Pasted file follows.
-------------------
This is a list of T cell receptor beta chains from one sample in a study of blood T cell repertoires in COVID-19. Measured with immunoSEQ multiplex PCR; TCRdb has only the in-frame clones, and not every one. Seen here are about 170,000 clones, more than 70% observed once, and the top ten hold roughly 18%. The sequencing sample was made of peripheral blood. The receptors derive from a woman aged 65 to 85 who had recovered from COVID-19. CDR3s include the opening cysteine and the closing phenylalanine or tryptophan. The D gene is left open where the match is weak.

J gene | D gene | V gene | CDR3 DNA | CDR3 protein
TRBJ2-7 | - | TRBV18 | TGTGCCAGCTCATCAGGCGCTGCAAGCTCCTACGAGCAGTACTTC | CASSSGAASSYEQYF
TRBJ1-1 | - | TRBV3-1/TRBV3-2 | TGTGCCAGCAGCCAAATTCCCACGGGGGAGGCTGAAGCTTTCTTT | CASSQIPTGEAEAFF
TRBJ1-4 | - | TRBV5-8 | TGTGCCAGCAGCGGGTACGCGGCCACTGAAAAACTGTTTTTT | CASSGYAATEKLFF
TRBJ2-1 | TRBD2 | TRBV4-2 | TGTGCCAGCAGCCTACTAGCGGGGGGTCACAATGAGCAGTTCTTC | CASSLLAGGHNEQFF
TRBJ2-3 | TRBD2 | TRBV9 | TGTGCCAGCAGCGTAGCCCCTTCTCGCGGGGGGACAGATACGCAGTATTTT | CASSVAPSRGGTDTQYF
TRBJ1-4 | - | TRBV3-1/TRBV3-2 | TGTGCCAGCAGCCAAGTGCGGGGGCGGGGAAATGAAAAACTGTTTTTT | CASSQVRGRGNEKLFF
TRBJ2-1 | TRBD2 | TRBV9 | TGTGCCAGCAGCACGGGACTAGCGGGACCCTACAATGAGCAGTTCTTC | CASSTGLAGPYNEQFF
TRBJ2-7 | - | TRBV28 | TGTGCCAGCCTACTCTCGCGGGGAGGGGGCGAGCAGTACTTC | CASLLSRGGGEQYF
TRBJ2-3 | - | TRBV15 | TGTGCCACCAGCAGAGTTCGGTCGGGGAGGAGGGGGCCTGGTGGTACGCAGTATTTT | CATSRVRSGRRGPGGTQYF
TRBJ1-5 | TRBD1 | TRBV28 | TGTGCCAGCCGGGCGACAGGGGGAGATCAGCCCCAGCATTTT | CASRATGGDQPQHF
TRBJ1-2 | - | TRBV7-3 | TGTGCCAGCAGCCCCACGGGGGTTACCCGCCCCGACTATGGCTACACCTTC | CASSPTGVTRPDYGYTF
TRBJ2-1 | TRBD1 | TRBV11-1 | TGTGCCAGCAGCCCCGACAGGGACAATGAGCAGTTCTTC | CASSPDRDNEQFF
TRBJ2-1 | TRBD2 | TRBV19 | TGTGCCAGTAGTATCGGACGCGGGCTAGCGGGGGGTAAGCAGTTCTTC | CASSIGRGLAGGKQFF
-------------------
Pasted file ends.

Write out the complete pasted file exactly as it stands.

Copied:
This is a list of T cell receptor beta chains from one sample in a study of blood T cell repertoires in COVID-19. Measured with immunoSEQ multiplex PCR; TCRdb has only the in-frame clones, and not every one. Seen here are about 170,000 clones, more than 70% observed once, and the top ten hold roughly 18%. The sequencing sample was made of peripheral blood. The receptors derive from a woman aged 65 to 85 who had recovered from COVID-19. CDR3s include the opening cysteine and the closing phenylalanine or tryptophan. The D gene is left open where the match is weak.

J gene | D gene | V gene | CDR3 DNA | CDR3 protein
TRBJ2-7 | - | TRBV18 | TGTGCCAGCTCATCAGGCGCTGCAAGCTCCTACGAGCAGTACTTC | CASSSGAASSYEQYF
TRBJ1-1 | - | TRBV3-1/TRBV3-2 | TGTGCCAGCAGCCAAATTCCCACGGGGGAGGCTGAAGCTTTCTTT | CASSQIPTGEAEAFF
TRBJ1-4 | - | TRBV5-8 | TGTGCCAGCAGCGGGTACGCGGCCACTGAAAAACTGTTTTTT | CASSGYAATEKLFF
TRBJ2-1 | TRBD2 | TRBV4-2 | TGTGCCAGCAGCCTACTAGCGGGGGGTCACAATGAGCAGTTCTTC | CASSLLAGGHNEQFF
TRBJ2-3 | TRBD2 | TRBV9 | TGTGCCAGCAGCGTAGCCCCTTCTCGCGGGGGGACAGATACGCAGTATTTT | CASSVAPSRGGTDTQYF
TRBJ1-4 | - | TRBV3-1/TRBV3-2 | TGTGCCAGCAGCCAAGTGCGGGGGCGGGGAAATGAAAAACTGTTTTTT | CASSQVRGRGNEKLFF
TRBJ2-1 | TRBD2 | TRBV9 | TGTGCCAGCAGCACGGGACTAGCGGGACCCTACAATGAGCAGTTCTTC | CASSTGLAGPYNEQFF
TRBJ2-7 | - | TRBV28 | TGTGCCAGCCTACTCTCGCGGGGAGGGGGCGAGCAGTACTTC | CASLLSRGGGEQYF
TRBJ2-3 | - | TRBV15 | TGTGCCACCAGCAGAGTTCGGTCGGGGAGGAGGGGGCCTGGTGGTACGCAGTATTTT | CATSRVRSGRRGPGGTQYF
TRBJ1-5 | TRBD1 | TRBV28 | TGTGCCAGCCGGGCGACAGGGGGAGATCAGCCCCAGCATTTT | CASRATGGDQPQHF
TRBJ1-2 | - | TRBV7-3 | TGTGCCAGCAGCCCCACGGGGGTTACCCGCCCCGACTATGGCTACACCTTC | CASSPTGVTRPDYGYTF
TRBJ2-1 | TRBD1 | TRBV11-1 | TGTGCCAGCAGCCCCGACAGGGACAATGAGCAGTTCTTC | CASSPDRDNEQFF
TRBJ2-1 | TRBD2 | TRBV19 | TGTGCCAGTAGTATCGGACGCGGGCTAGCGGGGGGTAAGCAGTTCTTC | CASSIGRGLAGGKQFF